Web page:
The Best Rope Bags for Climbing

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Metolius Speedster
Credit: Ian Nicholson
We looked at the eight of our favorite and most popular and best rope bags on the market today. We compared them side-by-side in a variety of ways. We compared how large their tarps were, how easy they are to roll up, how easily we could fit a 60 and 70m rope plus other items like shoes, draws, water bottles and so on. We toted them around comparing how well each one carried while slung over a shoulder, worn like a backpack, strapped to a backpack and how well each compressed to be shoved inside a backpack. We compared other usable features like tie-in points for the ends, small pockets for keys and cell phones, little windows and so on.

Read the full review below >

Review by: ⋅ Review Editor, OutdoorGearLab

Top Ranked Rope Bags Displaying 1 - 5 of 8 << Previous | View All | Next >>
Our Ranking #1 #2 #3 #4 #5
Product Name
Metolius Vortex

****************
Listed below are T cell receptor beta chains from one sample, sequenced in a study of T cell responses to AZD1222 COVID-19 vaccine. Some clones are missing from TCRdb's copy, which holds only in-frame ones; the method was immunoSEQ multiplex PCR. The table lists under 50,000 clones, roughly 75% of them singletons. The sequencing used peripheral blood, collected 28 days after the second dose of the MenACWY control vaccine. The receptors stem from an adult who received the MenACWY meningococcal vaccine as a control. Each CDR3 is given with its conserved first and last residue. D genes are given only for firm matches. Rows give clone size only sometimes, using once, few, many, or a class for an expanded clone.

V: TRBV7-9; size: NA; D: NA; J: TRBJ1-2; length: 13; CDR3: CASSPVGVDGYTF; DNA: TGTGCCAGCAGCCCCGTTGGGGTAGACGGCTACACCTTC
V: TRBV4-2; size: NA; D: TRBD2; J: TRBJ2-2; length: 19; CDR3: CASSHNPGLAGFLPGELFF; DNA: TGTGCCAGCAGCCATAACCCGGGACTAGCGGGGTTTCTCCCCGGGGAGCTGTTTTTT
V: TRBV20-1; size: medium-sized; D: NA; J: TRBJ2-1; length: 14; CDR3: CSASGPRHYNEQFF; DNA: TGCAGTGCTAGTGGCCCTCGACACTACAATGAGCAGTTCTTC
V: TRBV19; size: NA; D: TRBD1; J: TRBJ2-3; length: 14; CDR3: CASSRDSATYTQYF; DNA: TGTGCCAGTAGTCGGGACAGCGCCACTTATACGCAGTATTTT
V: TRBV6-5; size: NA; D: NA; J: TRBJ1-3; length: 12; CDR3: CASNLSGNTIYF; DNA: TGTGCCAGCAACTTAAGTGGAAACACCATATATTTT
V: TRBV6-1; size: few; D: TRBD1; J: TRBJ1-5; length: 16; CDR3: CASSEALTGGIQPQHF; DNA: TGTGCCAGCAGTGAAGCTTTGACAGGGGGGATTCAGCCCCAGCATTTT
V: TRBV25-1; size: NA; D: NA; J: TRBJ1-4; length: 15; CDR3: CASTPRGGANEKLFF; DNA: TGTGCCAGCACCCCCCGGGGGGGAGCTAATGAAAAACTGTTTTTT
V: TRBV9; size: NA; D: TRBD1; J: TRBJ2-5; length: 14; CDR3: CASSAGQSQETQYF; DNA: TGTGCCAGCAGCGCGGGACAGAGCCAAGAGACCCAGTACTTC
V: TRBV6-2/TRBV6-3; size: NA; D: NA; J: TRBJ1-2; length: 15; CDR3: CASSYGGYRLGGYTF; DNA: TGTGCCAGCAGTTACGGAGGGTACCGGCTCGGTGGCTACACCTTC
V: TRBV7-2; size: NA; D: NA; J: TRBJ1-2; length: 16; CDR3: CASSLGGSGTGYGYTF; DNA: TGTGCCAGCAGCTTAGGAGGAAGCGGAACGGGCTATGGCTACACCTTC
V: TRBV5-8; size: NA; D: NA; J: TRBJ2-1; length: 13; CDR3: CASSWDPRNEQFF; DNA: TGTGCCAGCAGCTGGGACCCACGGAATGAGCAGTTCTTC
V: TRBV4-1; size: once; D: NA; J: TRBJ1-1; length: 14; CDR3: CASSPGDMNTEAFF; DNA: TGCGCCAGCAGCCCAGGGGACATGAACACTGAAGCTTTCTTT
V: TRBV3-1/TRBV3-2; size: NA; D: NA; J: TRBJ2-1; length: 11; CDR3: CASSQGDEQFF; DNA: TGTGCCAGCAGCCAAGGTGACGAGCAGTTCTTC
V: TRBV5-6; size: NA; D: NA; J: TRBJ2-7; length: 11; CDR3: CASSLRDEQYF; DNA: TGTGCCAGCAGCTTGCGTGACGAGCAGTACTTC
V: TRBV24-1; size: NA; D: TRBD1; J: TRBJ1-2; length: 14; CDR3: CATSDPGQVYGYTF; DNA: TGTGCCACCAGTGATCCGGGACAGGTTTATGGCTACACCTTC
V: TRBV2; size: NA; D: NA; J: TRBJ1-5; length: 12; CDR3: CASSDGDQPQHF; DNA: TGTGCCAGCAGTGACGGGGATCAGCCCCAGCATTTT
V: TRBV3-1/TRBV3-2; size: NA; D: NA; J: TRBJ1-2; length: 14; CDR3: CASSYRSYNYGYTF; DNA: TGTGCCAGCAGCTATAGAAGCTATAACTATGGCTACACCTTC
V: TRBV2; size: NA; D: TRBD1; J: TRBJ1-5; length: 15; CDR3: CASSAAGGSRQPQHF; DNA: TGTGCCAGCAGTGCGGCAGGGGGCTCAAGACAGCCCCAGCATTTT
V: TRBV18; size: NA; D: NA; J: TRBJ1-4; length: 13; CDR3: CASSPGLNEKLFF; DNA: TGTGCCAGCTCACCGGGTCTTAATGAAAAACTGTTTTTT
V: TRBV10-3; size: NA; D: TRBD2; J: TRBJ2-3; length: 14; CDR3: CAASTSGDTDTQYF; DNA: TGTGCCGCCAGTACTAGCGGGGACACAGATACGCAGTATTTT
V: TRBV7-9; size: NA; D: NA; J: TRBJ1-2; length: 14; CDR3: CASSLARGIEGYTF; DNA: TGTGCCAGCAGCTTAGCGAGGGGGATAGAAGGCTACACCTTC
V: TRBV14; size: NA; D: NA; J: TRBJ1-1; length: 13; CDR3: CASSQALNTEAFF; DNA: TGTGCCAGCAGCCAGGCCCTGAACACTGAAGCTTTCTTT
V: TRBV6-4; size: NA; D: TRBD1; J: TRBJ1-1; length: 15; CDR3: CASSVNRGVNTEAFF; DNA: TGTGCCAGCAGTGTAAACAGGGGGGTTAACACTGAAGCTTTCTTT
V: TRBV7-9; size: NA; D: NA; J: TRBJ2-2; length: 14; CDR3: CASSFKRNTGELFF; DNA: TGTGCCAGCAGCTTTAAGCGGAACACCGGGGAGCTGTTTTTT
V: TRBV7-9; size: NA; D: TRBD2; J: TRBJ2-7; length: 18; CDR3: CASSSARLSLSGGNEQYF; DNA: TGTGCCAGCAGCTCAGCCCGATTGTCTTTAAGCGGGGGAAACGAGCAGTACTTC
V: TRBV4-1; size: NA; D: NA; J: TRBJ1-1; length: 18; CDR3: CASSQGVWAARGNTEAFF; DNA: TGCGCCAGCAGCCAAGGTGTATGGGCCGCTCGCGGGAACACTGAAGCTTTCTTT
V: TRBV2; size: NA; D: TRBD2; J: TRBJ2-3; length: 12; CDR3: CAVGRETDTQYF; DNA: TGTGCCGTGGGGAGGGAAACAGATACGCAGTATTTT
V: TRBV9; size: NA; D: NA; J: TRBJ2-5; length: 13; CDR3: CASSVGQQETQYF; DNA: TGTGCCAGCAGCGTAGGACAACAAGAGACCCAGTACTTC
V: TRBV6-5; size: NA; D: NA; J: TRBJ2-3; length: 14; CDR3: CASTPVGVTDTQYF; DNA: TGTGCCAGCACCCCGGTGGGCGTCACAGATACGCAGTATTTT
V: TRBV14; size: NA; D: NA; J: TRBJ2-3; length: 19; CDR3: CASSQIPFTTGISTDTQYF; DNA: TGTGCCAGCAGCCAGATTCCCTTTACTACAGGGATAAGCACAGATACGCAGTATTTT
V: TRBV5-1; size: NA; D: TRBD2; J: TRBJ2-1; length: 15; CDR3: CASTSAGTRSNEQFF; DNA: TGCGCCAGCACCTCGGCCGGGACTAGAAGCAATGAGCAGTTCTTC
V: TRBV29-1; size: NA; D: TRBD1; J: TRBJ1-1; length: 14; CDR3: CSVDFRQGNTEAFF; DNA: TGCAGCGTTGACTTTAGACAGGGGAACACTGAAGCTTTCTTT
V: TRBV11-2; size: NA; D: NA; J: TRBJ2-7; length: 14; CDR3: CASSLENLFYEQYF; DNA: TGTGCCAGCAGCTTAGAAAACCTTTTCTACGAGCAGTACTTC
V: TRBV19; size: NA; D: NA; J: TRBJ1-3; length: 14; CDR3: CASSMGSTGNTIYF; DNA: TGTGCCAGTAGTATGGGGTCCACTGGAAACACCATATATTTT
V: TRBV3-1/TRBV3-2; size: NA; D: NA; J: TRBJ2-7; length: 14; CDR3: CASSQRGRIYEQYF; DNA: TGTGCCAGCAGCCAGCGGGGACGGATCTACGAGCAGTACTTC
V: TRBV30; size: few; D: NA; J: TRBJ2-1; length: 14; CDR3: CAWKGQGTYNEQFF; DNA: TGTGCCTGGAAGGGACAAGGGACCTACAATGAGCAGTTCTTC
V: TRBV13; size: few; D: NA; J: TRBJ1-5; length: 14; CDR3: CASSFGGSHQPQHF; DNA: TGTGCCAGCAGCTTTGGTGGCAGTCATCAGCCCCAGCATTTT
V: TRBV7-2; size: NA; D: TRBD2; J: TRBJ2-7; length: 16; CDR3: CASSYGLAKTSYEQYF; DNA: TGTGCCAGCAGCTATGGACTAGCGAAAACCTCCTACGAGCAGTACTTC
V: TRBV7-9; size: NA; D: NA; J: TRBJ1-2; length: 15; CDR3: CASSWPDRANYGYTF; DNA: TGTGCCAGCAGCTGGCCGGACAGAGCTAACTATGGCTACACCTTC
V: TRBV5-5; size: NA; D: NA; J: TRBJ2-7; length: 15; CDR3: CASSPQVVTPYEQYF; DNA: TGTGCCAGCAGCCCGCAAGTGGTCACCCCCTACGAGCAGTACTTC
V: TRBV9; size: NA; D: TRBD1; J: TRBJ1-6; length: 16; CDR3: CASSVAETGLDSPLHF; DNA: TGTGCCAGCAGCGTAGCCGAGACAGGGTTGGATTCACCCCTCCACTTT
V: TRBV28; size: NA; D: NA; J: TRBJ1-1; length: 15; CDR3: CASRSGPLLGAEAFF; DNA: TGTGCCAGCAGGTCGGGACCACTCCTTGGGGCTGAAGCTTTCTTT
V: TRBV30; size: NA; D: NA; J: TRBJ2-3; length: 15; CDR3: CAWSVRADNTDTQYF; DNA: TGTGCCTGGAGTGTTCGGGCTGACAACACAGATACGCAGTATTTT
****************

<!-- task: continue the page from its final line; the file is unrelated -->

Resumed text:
Metolius Vortex
Read the Review
Petzl Kab
Petzl Kab
Read the Review
Metolius Ropemaster HC
Metolius Ropemaster HC
Read the Review
Petzl Bolsa
Petzl Bolsa
Read the Review
Black Diamond Super Chute
Black Diamond Super Chute
Read the Review
Editors' Awards  Editors' Choice Award  Top Pick Award       
Street Price Varies $40 - $50
Compare at 4 sellers
Varies $40 - $50
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Varies $32 - $40
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Varies $32 - $40
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Varies $32 - $45
Compare at 7 sellers
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User Rating Be the first to rate itBe the first to rate itBe the first to rate itBe the first to rate itBe the first to rate it
Pros Rope packs quickly and easily, Compressible, Can fit a lot of things, comfortable shoulder strapTons of features, super burly, big re-movable tarp, love that it stands up like a rope bucketEasy to roll up rope, big tarp, compressible.Rope is quick and easy to pack away, Works as a crag pack on it sown, Tarp feels like on of the biggest because it lays flatFits a ton of stuff, easy to roll up rope, big tarp